It’s Christmas Eve, and I was still out buying a gift for my nephew. The day had not started well — I have misplaced my glasses and am forced to use my backup pair with the scratch in the left lens. I left the bookstore, and pulled into the parking lot of the grocery store to buy cranberries, pineapple, and spices for cranberry sauce.
My wallet was missing.
I searched the rental car. No luck. I raced back to the bookstore, checking the parking lot before I went in. No, no one had turned it in. They took my name and phone number, promising to call me if it showed up. I then went to every store in the strip mall to see if anyone had turned it in there. No one had.
Just before I went into the third store, it hit me. I was three thousand miles from home, scheduled to fly home in a few days…
…with no government-issued i.d.
I called the Rocket Scientist, who texted me the phone numbers for the banks so I could cancel my cards. He called the friend house-sitting for us, who could not find my passport where I thought I had left it.
At that point, since it had been well over half an hour since I had noticed the wallet missing, I called to cancel my cards. (Can someone please explain to me why banks want you to tell them your card or account number when you have indicated you’ve lost your card?) I held it together, being all calm and businesslike, until the third card. At that point, after having to repeat my story over and over, I completely lost it and started sobbing. (Big props to the Wells Fargo customer service representative who talked me down until I could go through the process of canceling my cards, with only an occasional hiccup from me.) After fruitlessly trying to get hold of the credit union, and deciding it wasn’t worth it (since I had less than $20 in the account anyway), I decided to go home (well, back to the house where I was staying).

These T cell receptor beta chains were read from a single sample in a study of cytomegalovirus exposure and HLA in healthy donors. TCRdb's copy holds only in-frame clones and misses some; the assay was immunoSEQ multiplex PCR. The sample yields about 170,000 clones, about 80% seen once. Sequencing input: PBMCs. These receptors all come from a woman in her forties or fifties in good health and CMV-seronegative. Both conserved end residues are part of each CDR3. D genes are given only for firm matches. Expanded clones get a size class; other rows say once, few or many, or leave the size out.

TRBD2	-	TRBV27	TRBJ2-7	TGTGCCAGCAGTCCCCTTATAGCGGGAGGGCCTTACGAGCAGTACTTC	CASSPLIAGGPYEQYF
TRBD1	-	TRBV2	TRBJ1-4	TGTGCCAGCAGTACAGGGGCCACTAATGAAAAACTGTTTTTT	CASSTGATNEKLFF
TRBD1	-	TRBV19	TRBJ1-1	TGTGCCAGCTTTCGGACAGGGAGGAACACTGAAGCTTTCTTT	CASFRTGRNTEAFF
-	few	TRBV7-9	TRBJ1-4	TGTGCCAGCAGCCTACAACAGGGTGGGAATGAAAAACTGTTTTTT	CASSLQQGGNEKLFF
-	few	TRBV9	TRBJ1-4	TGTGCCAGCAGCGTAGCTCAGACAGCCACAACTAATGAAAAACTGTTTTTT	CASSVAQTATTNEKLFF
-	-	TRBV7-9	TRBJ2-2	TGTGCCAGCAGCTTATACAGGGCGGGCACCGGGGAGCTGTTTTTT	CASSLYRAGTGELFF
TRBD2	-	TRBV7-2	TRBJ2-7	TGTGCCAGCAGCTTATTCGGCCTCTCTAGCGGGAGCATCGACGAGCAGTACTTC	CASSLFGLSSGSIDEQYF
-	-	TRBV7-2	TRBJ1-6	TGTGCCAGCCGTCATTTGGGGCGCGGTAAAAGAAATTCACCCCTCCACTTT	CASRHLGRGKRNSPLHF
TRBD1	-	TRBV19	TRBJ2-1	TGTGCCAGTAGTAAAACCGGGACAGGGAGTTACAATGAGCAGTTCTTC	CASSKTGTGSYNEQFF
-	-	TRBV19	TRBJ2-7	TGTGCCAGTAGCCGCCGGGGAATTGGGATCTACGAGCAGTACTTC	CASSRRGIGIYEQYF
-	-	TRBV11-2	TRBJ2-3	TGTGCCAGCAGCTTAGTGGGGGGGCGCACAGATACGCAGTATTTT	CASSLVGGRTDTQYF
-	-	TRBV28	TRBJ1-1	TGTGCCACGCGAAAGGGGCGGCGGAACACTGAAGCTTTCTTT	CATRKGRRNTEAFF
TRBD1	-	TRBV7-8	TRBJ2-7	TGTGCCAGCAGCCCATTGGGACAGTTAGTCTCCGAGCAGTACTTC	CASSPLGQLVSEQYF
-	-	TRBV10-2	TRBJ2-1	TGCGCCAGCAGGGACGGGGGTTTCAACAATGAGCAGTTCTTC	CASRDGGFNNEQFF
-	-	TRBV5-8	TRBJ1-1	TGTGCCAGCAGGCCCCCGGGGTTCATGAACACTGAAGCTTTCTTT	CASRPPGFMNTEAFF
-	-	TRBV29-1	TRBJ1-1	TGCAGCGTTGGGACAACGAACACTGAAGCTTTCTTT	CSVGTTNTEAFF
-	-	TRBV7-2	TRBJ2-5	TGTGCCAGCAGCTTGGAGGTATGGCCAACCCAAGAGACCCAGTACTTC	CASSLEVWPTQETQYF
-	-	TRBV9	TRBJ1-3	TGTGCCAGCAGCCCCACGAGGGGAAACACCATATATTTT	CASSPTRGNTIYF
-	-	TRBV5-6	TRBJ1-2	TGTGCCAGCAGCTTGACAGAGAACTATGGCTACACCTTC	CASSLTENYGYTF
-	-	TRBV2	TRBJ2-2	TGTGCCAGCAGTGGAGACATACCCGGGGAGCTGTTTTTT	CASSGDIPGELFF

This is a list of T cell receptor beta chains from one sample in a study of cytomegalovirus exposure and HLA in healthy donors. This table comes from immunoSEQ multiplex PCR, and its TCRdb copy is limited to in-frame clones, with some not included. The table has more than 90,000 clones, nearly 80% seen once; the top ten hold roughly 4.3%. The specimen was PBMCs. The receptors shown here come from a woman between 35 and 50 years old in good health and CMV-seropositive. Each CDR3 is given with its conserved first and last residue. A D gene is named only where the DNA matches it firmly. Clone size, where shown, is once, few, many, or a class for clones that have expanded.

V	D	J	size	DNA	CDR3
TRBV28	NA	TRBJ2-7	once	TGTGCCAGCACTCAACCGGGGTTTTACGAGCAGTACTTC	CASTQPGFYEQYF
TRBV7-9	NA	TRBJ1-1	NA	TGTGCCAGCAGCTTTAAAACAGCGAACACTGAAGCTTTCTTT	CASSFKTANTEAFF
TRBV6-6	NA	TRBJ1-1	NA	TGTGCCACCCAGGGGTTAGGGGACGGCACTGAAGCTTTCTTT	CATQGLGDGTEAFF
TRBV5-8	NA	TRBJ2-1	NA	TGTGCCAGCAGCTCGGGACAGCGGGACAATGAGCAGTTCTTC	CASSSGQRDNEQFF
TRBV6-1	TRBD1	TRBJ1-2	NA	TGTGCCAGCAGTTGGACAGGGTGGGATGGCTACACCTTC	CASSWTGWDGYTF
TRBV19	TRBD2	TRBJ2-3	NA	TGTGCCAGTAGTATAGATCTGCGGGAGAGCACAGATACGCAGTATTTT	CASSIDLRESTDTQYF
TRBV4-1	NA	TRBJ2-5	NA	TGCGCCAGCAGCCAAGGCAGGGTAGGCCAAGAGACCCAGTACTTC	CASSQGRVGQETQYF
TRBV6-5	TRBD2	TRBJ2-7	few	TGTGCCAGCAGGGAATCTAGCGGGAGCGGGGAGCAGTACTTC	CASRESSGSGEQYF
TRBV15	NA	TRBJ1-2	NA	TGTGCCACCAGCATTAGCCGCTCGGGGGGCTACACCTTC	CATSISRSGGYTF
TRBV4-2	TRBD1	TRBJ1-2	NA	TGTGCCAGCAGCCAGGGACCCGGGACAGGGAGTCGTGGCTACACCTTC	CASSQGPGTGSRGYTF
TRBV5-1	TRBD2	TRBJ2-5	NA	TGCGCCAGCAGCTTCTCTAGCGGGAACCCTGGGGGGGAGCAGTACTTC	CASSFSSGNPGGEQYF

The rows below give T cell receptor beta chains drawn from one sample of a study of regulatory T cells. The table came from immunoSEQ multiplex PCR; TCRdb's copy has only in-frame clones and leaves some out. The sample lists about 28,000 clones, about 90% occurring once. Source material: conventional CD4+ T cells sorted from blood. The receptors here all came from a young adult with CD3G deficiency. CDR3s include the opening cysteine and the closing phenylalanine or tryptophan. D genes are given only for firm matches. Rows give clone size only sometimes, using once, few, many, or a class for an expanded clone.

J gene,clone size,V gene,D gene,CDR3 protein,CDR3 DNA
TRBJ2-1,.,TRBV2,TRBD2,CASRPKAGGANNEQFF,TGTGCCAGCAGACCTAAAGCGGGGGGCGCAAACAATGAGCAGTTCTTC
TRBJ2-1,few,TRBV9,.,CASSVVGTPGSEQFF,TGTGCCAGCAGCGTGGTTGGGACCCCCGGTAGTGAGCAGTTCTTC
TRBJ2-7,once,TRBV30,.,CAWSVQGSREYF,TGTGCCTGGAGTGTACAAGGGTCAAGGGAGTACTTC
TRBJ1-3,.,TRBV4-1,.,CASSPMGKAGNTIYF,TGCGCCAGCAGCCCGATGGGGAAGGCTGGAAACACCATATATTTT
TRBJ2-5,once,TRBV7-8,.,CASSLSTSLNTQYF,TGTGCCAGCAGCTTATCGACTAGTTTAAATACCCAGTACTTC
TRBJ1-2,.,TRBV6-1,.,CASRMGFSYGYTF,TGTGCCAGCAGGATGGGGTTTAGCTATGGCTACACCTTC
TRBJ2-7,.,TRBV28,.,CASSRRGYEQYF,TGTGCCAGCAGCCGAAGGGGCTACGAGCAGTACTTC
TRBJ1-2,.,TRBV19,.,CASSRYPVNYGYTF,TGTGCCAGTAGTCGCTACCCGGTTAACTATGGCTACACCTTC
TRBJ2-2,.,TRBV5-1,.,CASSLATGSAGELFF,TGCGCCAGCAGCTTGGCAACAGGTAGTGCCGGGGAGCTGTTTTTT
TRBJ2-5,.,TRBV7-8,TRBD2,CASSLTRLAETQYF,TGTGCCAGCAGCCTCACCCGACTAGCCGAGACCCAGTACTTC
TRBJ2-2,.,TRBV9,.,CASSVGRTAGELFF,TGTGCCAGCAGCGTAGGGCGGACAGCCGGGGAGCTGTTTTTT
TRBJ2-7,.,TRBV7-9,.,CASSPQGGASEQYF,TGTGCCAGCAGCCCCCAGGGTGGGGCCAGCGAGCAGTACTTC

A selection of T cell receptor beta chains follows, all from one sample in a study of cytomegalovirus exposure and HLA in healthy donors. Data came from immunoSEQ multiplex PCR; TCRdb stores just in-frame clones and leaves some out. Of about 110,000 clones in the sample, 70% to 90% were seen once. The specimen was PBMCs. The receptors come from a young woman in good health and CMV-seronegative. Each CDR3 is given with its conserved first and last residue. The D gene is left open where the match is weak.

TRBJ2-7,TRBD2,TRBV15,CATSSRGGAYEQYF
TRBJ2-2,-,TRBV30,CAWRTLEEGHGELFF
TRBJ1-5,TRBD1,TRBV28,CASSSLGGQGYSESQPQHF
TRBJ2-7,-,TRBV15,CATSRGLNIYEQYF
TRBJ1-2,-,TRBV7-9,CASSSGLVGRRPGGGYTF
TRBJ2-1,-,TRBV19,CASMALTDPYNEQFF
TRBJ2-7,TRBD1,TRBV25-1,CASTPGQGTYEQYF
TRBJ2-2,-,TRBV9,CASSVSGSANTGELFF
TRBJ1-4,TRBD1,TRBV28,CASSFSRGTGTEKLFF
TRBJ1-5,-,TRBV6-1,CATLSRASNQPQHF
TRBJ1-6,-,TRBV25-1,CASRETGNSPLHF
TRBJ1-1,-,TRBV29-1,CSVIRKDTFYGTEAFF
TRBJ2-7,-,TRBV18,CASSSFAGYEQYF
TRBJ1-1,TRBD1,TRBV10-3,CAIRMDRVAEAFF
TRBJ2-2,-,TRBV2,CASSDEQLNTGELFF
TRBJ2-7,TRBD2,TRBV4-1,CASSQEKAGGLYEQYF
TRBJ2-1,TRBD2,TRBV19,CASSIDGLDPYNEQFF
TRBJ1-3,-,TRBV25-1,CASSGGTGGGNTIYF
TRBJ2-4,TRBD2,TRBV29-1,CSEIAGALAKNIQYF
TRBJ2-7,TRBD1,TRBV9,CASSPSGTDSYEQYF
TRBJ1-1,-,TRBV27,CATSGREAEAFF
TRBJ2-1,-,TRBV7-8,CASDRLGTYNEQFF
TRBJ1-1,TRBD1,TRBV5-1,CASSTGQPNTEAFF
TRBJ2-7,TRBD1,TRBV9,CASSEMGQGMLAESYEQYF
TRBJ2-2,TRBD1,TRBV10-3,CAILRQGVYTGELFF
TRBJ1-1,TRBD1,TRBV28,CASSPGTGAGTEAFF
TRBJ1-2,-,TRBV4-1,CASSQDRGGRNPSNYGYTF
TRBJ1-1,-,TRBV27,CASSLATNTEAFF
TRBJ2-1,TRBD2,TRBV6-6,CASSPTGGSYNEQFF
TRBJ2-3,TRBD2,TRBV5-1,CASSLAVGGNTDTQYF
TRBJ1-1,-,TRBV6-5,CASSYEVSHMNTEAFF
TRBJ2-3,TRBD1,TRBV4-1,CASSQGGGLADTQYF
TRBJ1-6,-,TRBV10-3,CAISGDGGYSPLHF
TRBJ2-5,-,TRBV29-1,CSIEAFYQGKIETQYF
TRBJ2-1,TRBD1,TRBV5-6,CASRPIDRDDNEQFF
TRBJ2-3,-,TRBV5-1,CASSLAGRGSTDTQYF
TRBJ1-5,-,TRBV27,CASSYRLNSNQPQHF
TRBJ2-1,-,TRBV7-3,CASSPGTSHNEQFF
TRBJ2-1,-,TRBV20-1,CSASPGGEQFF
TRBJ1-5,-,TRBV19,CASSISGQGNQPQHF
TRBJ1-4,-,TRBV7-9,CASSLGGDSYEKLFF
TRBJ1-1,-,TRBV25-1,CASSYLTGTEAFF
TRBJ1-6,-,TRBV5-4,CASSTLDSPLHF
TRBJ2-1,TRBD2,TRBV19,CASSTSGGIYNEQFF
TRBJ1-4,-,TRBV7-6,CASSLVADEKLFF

At that point, the bookstore called to tell me that someone had turned in my wallet. I had dropped it in the restroom, which was the last place I had gone before leaving the store. I drove back to pick it up, joking to the clerk that maybe this was God’s way of telling not to spend anymore this Christmas. I was indeed a happy (and relieved) Pat.
After all the excitement, I decided, what the hell, I’m down to eight dollars, but I am going to get myself a peppermint mocha. I went into Starbucks, ordered my Venti Nonfat No-Whip Peppermint Mocha (decaf, since I already had enough stimulation for one day), paid for the drink and, as I was closing my wallet, noticed…
…two fresh, crisp, ten-dollar bills that had not been in there before, courtesy of the stranger who had found my wallet.
Season’s Greetings, y’all, and all the best to you and yours.